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At some point in the future, I plan on owning a home and I would like to use landscaping to improve both the appearance and energy efficiency of the property. I have heard that the right landscaping design can actually pay for itself in energy savings and property values, so I am looking for advice on:

  • the best places to plant those trees for summer shade without blocking precious winter light
  • the best location (distance from house) for a wind break
  • ways to combine the two

The question isn't region-specific, but let's assume the house is in the Rocky Mountain West of the USA.

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This should be split into two parts. The plant selection parts belong on G&L. Places to add trees to shade your home belong here. And the question should also be significantly narrowed down, this is far too broad of a question. –  BMitch Apr 16 '13 at 18:42
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This is really a broad question. I'd try and break it up to individual project sized questions and ask those separately. –  Chris Cudmore Apr 16 '13 at 18:43
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Thanks for the tips. Edited for specificity and removed G&L bits. –  Evan Johnson Apr 16 '13 at 19:13
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2 Answers

To make sure you get light in the winter, you need a deciduous tree (one that loses its leaves in the winter) planted on the southern side of your home (where the sun's rays are the strongest for people in the northern hemisphere). Pay special attention to the size the tree with grow to when mature, both in height and in width of the canopy. I'd recommend playing it well outside of the canopy's reach from your home to protect not only your siding, but also your foundation from roots that will travel often twice the range of the canopy.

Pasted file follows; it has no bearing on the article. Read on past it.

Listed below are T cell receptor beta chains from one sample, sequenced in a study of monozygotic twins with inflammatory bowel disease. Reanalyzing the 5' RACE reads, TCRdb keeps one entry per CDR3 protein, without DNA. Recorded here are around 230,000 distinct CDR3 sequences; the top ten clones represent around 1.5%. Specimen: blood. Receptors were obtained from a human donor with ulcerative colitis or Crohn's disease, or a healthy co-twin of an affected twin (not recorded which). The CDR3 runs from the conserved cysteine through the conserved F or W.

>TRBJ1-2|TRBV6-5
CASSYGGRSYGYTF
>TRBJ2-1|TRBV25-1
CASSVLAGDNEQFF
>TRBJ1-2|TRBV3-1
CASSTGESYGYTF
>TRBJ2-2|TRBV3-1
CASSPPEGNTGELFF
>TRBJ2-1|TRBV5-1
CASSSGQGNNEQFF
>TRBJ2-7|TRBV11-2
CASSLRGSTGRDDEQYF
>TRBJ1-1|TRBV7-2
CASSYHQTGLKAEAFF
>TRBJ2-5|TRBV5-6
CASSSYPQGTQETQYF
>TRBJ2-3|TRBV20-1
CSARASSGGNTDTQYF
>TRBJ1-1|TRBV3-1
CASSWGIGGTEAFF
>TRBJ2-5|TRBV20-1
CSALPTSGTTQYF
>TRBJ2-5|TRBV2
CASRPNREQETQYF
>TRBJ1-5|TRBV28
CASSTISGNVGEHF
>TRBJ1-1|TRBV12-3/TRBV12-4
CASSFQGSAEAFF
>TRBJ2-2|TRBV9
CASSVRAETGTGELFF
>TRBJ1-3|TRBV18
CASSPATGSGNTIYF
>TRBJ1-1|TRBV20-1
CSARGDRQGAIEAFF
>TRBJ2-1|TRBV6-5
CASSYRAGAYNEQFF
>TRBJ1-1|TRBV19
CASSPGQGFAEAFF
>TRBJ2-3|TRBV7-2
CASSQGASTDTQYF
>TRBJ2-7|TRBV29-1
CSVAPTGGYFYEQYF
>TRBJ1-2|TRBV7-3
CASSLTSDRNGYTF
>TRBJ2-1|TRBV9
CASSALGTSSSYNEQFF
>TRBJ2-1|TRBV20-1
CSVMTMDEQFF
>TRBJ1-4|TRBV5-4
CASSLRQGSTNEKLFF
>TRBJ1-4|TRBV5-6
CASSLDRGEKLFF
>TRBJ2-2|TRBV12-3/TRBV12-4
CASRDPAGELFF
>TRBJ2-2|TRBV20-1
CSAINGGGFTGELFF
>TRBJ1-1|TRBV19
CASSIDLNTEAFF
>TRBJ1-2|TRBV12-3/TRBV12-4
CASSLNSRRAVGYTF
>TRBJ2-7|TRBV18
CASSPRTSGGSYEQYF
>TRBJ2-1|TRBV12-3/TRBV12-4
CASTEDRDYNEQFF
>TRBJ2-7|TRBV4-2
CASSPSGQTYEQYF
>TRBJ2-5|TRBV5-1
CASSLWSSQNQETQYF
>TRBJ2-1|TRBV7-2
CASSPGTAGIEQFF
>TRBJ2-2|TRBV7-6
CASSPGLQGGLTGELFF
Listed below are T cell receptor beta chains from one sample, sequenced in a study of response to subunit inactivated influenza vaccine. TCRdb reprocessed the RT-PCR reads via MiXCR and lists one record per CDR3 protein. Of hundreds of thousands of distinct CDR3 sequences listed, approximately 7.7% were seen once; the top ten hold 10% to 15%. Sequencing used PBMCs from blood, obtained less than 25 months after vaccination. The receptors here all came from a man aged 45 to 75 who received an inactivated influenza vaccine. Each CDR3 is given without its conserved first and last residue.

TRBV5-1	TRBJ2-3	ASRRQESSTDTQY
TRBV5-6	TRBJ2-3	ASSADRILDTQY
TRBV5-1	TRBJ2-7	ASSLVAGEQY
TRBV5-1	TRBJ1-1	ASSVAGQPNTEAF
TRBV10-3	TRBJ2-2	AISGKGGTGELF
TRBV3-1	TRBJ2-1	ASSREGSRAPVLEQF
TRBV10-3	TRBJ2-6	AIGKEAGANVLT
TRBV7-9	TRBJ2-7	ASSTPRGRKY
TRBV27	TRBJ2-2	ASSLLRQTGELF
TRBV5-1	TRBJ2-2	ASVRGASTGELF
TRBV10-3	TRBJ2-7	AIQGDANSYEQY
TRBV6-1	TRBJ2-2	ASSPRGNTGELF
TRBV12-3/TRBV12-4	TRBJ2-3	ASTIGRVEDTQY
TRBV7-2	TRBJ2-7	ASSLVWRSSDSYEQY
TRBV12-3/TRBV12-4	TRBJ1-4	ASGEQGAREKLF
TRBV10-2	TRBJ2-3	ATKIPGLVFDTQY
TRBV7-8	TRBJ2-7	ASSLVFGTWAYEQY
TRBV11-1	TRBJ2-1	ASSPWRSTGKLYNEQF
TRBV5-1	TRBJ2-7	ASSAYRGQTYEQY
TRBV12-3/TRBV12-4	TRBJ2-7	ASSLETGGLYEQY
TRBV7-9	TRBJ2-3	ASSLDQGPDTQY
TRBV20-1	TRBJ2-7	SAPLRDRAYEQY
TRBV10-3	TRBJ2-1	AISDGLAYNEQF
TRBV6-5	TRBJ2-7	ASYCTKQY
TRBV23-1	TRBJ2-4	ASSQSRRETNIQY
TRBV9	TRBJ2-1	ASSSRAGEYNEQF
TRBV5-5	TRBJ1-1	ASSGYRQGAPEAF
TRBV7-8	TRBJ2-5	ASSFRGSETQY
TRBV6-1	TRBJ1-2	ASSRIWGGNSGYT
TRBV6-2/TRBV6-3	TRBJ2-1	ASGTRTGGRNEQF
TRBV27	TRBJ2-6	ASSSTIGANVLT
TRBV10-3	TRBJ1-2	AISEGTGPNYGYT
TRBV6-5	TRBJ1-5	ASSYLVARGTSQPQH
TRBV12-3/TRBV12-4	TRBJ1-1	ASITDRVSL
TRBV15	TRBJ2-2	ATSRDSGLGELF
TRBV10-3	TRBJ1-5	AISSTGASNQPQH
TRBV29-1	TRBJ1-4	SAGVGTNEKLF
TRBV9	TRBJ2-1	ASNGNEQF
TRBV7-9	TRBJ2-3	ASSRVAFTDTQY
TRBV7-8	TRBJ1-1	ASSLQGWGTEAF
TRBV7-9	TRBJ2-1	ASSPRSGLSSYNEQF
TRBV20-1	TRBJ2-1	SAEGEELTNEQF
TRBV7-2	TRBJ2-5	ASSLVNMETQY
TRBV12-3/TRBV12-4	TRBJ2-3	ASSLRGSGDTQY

Take special care to check for buried utility lines and place your tree away from any of them. You also want to be sure it is not too close to a sewer line, since the roots have a habit of growing into and clogging sewer pipes.

Finally, realize that a tree will add beauty and natural energy efficiency, but it will also add to the maintenance of your home, particularly from leaves clogging the gutters, and falling branches. If your only goal is energy efficiency, you may be better off upgrading to energy efficient windows and sealing any drafts.

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You'll want to plant wind breaks north of your house, since that's where the coldest winds typically come from. You might also extend it in the direction of the prevailing winds if different. Obviously you'll want to use dense, evergreen trees for this. If your wind break height is H, its effect can be discernible up to 10H downwind. Snow drifts will accumulate mainly in the area 0-2H downwind, so I'd try to keep them about 2H away from your house and driveway to maximize the benefit without being buried in snow. (This distance will also reduce issues with clogged gutters and falling branches.)

The Arbor Day Foundation has a nice diagram, and this site also has useful examples and info.

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Both links are very helpful. Thanks! –  Evan Johnson Apr 17 '13 at 15:32
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